Abstract 249: Quality of Medical Advice Provided Online Between Anonymous Members of a Message Board for Implanted Defibrillator Patients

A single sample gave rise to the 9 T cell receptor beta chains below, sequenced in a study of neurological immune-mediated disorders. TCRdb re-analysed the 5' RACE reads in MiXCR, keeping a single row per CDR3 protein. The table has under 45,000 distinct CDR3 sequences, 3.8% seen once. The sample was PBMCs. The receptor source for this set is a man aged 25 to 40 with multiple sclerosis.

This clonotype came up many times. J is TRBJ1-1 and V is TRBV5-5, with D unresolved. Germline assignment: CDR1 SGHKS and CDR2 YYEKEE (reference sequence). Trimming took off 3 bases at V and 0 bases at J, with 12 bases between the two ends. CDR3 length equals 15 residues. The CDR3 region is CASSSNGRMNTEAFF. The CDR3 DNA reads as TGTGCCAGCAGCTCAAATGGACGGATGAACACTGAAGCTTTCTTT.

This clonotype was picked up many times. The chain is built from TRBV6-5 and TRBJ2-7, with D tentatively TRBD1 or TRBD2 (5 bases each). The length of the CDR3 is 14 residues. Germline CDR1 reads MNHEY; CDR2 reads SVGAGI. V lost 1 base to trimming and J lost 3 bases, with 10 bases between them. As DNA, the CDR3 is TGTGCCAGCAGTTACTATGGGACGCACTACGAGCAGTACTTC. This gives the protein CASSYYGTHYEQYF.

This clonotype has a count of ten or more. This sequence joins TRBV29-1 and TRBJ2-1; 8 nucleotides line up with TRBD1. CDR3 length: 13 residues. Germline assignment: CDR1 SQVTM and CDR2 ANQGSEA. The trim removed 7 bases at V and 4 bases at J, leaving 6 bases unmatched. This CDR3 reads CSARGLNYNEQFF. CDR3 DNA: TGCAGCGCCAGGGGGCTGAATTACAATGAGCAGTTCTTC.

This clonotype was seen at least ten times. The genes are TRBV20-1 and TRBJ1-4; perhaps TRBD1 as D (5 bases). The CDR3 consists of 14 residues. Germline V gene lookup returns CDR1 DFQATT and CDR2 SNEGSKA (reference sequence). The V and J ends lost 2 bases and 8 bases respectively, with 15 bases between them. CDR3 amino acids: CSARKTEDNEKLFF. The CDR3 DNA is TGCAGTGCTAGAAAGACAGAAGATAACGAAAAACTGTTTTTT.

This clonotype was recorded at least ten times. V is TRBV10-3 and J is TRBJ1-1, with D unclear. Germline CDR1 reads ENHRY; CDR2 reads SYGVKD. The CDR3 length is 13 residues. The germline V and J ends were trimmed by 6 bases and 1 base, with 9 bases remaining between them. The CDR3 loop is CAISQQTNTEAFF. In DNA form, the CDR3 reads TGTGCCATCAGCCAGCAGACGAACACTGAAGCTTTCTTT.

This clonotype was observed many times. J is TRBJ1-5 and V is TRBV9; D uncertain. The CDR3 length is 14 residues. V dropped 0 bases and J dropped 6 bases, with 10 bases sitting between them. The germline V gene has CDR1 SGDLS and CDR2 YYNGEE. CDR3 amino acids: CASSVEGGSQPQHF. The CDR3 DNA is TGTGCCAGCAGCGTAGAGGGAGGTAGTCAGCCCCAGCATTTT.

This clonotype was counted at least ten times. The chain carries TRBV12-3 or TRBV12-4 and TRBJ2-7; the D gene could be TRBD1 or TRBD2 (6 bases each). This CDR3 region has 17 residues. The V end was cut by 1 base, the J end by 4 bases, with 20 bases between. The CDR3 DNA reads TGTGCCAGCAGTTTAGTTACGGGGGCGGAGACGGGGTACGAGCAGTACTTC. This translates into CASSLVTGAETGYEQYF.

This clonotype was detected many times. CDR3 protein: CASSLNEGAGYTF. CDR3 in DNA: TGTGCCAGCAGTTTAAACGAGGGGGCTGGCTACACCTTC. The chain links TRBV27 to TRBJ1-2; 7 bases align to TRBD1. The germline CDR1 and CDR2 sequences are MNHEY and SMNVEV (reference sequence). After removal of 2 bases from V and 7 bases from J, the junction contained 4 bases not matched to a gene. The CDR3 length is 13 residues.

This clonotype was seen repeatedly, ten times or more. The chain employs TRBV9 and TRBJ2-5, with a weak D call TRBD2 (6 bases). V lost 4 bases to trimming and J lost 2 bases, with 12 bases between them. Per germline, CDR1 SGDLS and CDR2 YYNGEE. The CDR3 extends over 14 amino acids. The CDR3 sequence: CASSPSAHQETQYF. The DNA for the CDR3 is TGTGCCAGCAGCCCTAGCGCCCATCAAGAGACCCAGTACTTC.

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Background: As therapeutic interventions across medicine increase in complexity, most patients use the internet to research health issues to inform decisions, including whether or not to accept certain tests, medications, or devices. Online information is available any time and can be reviewed indefinitely by patients, filling some educational needs outside of appointments with care providers. The quality of information patients encounter online varies, and we found no models for examining anonymously-created medical advice in extant literature. We used implanted defibrillator (ICD) treatment, characterized by patient educational and supportive needs across the trajectory of care, as a model. We sought to characterize the quality of medical information provided between commenters on a typical patient-facing internet message board discussing ICDs.Methods: Two years’ of discussions appearing on a dedicated message board for ICD patients were qualitatively analyzed using a mixed-deductive framework. Discussions were first analyzed for instances in which members provided medical advice. This advice was then characterized for 1) topical area and 2) quality.Results: We identified 82 instances of medical advice within 127 discussions. Advice covered six topical areas: 1) Device Information, 2) Programming, 3) Cardiovascular Disease, 4) Lead Management, 5) Activity Restriction, and 6) Management of Other Conditions. Across all advice, 50.0% was deemed Generally Appropriate, 24.4% Inappropriate for Most Patients, 6.1% Controversial, and 19.5% Without Sufficient Context. Proportions of quality categories varied between topical areas. Representative examples of advice provided between members will be included.Conclusions: Patients use online medical information to understand conditions and treatment options. A number of efforts have been made to understand the quality of professionally-created educational content, while ours describes the quality of advice being provided between anonymous members of an online message board. The quality of advice varied considerably, both by topical area and the specificity of advice. This analysis provides a methodologic model by which to describe the quality of patient-generated material available online.

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